In cases of disseminated infection, S. stercoralis can also be identified in bronchoalveolar lavage, sputum, cerebrospinal fluid, skin, urine, and ascites.19 Serologic tests are indicated when infection is suspected and S. stercoralis cannot be demonstrated by standard diagnostic evaluation. Although indirect hemagglutination and indirect fluorescent antibody tests have been used, the use of enzyme-linked immunosorbent assay is currently recommended, due to its greater sensitivity. Despite their high specificity and sensitivity, immunodiagnostic tests have limitations, including false-positive results due to cross-reactions with other parasitic infections, such as filariasis and acute schistosomiasis, which occur in 8–16% of cases. The enzyme-linked immunosorbent assay is also useful for monitoring response to therapy, as antibody titers decrease significantly within the first 6 months of treatment.2,20

Although imaging studies are nonspecific, the physician should be alerted to the possibility of strongyloidiasis upon noting abnormalities restricted to the duodenum and proximal jejunum (ie, stenosis, ulceration, or thickening of the intestinal wall) on computed tomography scans and upper gastrointestinal series.21 In some cases in the literature, confirmation of the strongyloidiasis diagnosis was not possible, and patients underwent surgical intervention for intestinal obstruction and/or paralytic ileus, with dismal results.22

Medical treatment should be achieved in all cases—even in the absence of symptoms—in order to prevent dissemination of the parasite. The drug of choice for treatment of strongyloidiasis is ivermectin (Stromectol, Merck) given at a dose of 200 mcg/kg of body weight daily for at least 2 days. In cases of disseminated disease, it may be necessary to prolong or repeat the therapy 14 days after the initial treatment. Ivermectin binds selectively to glutamate-gated chloride ion channels in invertebrate nerve and muscle cells, causing cell death. Although few side effects have been reported, ivermectin should be avoided during pregnancy.1,2,23 Alternative treatments include albendazole (Albenza, GlaxoSmithKline) and thiabendazole. In cases of disseminated strongyloidiasis, combination therapy of albendazole and ivermectin can be used. In patients with severe ileus or intestinal/duodenal obstruction, rectal administration of ivermectin or thiabendazole has been suggested.24,25 No parenteral preparation of these anthelmintics is available for use in humans, although subcutaneous veterinary ivermectin has been successfully utilized in the treatment of strongyloidiasis unresponsive to standard oral therapy or when enteral administration is not possible (ie, severe ileus or intestinal obstruction).26-28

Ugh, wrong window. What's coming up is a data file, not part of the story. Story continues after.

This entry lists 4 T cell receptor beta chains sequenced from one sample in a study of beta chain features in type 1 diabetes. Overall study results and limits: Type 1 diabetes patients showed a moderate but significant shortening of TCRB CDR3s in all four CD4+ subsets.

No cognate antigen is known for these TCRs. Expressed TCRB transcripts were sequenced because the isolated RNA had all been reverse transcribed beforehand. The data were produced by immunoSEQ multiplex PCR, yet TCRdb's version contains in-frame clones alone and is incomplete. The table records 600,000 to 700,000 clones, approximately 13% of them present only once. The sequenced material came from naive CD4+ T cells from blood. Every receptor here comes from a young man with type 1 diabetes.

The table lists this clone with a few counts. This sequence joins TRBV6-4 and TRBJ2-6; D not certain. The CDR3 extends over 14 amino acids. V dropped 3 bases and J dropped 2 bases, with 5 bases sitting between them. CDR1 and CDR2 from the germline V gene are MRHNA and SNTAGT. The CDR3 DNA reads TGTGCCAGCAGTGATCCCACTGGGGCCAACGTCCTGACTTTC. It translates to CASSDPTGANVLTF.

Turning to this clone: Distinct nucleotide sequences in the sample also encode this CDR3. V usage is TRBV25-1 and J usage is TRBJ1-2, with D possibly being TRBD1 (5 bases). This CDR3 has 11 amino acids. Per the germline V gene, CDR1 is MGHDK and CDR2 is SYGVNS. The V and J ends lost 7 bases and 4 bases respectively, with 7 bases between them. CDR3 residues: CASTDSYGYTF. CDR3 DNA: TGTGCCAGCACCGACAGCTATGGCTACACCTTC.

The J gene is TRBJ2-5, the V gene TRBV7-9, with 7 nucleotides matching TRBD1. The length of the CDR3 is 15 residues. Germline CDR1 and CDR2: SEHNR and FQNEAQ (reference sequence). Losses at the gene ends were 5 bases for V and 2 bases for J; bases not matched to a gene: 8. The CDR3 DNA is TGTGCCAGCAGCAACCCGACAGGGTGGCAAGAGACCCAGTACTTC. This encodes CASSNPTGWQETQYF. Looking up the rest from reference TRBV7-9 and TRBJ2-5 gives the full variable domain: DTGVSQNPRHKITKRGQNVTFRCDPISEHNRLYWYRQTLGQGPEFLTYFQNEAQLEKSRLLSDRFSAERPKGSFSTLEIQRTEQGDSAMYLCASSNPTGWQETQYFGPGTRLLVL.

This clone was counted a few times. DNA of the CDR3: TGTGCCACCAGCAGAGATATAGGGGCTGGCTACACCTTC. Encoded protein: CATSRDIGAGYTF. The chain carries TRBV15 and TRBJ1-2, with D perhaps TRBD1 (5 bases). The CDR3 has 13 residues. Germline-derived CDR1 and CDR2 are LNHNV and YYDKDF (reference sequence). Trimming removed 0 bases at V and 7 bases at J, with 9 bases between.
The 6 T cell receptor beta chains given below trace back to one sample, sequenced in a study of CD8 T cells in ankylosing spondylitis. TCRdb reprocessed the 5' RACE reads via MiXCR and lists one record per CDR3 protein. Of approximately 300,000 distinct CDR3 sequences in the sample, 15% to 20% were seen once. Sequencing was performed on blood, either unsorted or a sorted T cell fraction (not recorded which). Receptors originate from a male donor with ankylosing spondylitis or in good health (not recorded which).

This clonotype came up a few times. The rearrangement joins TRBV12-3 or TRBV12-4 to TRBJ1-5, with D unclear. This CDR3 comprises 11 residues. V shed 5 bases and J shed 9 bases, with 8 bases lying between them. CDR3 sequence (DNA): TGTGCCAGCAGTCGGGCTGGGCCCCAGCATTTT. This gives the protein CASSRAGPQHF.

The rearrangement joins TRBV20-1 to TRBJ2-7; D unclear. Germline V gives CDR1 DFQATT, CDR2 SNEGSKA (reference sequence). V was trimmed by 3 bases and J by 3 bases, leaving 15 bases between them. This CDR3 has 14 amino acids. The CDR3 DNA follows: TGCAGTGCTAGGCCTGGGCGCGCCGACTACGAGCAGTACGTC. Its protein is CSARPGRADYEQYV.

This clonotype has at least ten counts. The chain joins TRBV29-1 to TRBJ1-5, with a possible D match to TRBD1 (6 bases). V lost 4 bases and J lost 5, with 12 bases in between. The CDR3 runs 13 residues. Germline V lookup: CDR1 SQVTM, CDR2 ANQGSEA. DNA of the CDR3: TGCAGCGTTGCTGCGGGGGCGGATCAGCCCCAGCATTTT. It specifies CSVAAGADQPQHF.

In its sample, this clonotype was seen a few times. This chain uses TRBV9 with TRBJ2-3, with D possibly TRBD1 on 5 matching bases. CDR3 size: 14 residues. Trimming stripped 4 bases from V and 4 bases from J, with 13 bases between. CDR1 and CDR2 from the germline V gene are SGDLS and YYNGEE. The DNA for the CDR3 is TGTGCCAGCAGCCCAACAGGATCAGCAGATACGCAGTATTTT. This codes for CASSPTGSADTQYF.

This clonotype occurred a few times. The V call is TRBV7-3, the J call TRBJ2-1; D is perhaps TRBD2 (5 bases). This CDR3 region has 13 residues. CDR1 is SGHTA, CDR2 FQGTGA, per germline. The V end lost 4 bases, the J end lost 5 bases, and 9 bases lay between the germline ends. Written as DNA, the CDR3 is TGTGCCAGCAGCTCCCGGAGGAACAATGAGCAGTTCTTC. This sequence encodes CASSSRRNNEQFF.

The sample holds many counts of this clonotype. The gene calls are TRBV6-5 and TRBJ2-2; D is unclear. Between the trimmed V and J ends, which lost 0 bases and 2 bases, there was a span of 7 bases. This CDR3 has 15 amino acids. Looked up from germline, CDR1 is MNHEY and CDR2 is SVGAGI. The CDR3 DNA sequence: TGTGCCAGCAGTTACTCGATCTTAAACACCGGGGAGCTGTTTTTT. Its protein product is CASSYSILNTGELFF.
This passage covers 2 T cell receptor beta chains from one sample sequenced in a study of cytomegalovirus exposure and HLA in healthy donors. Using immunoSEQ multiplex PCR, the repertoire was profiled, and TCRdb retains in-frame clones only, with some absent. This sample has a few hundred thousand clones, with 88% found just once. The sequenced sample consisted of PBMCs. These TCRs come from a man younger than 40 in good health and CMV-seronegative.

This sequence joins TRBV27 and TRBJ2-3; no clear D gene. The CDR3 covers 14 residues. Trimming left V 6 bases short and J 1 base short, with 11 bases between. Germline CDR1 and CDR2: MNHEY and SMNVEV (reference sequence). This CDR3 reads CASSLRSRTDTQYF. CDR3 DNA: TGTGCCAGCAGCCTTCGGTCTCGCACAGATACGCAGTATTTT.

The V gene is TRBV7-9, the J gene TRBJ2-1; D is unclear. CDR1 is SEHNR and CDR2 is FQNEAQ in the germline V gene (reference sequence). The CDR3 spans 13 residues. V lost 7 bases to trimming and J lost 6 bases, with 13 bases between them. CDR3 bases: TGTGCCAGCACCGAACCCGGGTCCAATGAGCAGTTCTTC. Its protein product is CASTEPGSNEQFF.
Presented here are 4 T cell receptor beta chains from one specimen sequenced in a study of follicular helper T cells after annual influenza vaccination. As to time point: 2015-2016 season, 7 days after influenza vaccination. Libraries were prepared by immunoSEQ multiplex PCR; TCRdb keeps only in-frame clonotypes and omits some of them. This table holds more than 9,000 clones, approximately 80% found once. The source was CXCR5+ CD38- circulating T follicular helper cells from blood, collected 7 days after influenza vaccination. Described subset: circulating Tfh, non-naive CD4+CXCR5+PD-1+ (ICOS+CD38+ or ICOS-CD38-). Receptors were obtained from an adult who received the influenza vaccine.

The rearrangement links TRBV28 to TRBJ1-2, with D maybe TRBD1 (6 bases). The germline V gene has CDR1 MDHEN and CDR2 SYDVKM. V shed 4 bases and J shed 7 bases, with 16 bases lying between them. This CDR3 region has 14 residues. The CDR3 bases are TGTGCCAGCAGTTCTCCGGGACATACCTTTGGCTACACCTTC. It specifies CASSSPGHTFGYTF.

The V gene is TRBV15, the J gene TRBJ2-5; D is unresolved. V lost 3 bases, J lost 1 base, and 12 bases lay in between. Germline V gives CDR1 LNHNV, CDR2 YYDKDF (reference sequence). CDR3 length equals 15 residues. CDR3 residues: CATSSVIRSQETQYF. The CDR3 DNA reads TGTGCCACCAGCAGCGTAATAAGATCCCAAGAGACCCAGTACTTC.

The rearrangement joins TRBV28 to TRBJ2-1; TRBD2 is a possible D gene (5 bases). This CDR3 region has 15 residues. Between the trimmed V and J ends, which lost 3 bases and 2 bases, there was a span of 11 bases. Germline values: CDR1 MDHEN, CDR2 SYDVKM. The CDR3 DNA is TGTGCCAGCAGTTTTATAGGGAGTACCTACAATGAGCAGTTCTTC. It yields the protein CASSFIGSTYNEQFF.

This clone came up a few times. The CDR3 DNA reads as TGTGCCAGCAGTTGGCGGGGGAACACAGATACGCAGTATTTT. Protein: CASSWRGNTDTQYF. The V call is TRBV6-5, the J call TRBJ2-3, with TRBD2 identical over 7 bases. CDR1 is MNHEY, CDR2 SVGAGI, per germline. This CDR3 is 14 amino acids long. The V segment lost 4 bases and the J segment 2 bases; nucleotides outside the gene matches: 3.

In summary, SIADH is a rare complication of S. stercoralis infection. The large spectrum of clinical manifestations and lack of a classic clinical syndrome make the final diagnosis of strongyloidiasis extremely difficult. Therefore, a high index of suspicion is needed for accurate and early diagnosis of this uncommon complication of S. stercoralis hyperinfection, particularly in patients from areas where this parasite is endemic.


1. egarra-Newnham M. Manifestations, diagnosis, and treatment of Strongyloides stercoralis infection. Ann Pharmacother. 2007;41:1992-2001.

2. trongyloidiasis. DPDx: Laboratory Identification of Parasites of Public Health Concern. Available at:

3. lsen A, van Lieshout L, Marti H, et al. Strongyloidiasis: the most neglected of the neglected tropical diseases? Trans R Soc Trop Med Hyg. 2009;103:967-972.

4. enta RM. Global prevalence of strongyloidiasis: critical review with epidemiologic insights into the prevention of disseminated disease. Rev Infect Dis. 1989;11:755-767.

5. iddiqui AA, Berk SL. Diagnosis of Strongyloides stercoralis infection. Clin Infect Dis. 2001;33:1040-1047.

6. ahmoud AA. Strongyloidiasis. Clin Infect Dis. 1996;23:949-952.

7. oncha R, Harrington W, Rogers AI. Intestinal strongyloidiasis: recognition, management, and determinants of outcomes. J Clin Gastroenterol. 2005;39: